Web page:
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Original research
Improving safety and reducing error in endoscopy (ISREE): a survey of UK services
  1. Srivathsan Ravindran1,2,
  2. Paul Bassett3,
  3. Tim Shaw4,
  4. Michael Dron4,
  5. Raphael Broughton4,
  6. Helen Griffiths1,
  7. Dimple Keen1,
  8. Eleanor Wood5,6,
  9. Chris J Healey1,7,
  10. John Green8,
  11. Hutan Ashrafian2,
  12. Ara Darzi2,
  13. Mark Coleman1,9,
  14. Siwan Thomas-Gibson2,10
  1. 1Joint Advisory Group on Gastrointestinal Endoscopy, Royal College of Physicians, London, UK
  2. 2Surgery and Cancer, Imperial College London, London, London, UK
  3. 3Statsconsultancy, Amersham, UK
  4. 4Joint Advisory Group on Gastrointestinal Endoscopy, Royal College of Physicians, London, London, UK
  5. 5Gastroenterology, Homerton University Hospital NHS Foundation Trust, London, London, UK
  6. 6Simulation Centre, Homerton University Hospital NHS Foundation Trust, London, London, UK
  7. 7Gastroenterology and Hepatology Services, Airedale NHS Foundation Trust, Keighley, West Yorkshire, UK
  8. 8Gastroenterology, Cardiff and Vale NHS Trust, Cardiff, Cardiff, UK
  9. 9Colorectal Surgery, University Hospitals Plymouth NHS Trust, Plymouth, Plymouth, UK
  10. 10Wolfson Endoscopy Unit, St Mark's Hospital and Academic Institute, Harrow, London, UK
  1. Correspondence to Dr Srivathsan Ravindran, Joint Advisory Group on Gastrointestinal Endoscopy, Royal College of Physicians, London NW1 4LE, UK; sravindran1{at}nhs.net

Abstract

Background The Joint Advisory Group on Gastrointestinal Endoscopy (JAG) ‘Improving Safety and Reducing Error in Endoscopy’ (ISREE) strategy was developed in 2018. In line with the strategy, a survey was conducted within the JAG census in 2019 to gain further insights and understanding of key safety-related areas within UK endoscopy.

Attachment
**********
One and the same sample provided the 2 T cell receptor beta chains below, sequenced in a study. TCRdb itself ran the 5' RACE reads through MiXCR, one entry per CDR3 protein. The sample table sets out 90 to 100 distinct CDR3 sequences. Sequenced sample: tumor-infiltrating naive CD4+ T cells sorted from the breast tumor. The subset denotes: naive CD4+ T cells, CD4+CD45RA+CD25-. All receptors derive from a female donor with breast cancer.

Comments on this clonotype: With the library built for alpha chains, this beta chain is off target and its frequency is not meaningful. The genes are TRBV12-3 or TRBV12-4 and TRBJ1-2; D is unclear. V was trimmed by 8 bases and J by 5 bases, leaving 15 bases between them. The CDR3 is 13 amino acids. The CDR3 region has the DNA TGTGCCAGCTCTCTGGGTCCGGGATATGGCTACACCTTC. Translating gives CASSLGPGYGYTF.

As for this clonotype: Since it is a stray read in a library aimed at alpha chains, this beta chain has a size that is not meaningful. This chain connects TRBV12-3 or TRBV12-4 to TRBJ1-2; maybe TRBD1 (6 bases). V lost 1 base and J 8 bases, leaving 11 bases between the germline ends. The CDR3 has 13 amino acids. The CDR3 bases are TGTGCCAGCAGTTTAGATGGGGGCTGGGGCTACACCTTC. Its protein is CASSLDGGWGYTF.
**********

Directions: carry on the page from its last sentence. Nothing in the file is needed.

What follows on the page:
Methods Questions were developed using the ISREE strategy as a guide and adapted by key JAG stakeholders. They were incorporated into the 2019 JAG census of UK endoscopy services. Quantitative and qualitative statistical methods were employed to analyse the results.

Results There was a 68% response rate. There was regional variability in the provision of out-of-hours GIB services (p<0.001). Across 1 month, 1535 incidents were reported across all services. There was a significantly higher proportion of reported incidents in acute services compared with others (p<0.001). Technical and training incidents were likely to be reported significantly differently to all other incident types. 74% of services have an endoscopy-specific sedation policy and 42% have a named sedation or anaesthetic lead for endoscopy. Services highlighted a desire for more anaesthetic-supported lists. Only 66% of services stated they have an effective strategy for supporting upskilling of endoscopists. Across acute services, 56% have access to human factors and endoscopic non-technical skills (ENTS) training. Patient feedback is used in several ways to improve services, develop training and promote shared learning among endoscopy users.

Conclusions The census provides a benchmark for key safety-related characteristics of endoscopy services. These results have highlighted key areas to develop, guided by the ISREE strategy.

  • endoscopy
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Footnotes

  • Twitter @Doc_Wot, @SiwanTG

  • Contributors SR conducted statistical analyses and wrote the manuscript with editorial oversight from ST-G, CJH and JG. PB verified statistical analyses. All authors contributed to question design for the census. All authors reviewed the final manuscript prior to submission.

  • Funding The authors have not declared a specific grant for this research from any funding agency in the public, commercial or not-for-profit sectors.

  • Competing interests SR, CJH, JG, MC and ST-G hold or have held clinical positions at the Joint Advisory Group on GI endoscopy.

  • Patient consent for publication Not required.

  • Ethics approval Formal ethics approval for this study was not required.

  • Provenance and peer review Not commissioned; externally peer reviewed.

  • Data availability statement All data relevant to the study are included in the article or uploaded as online supplementary information. All relevant data have been included within the article.

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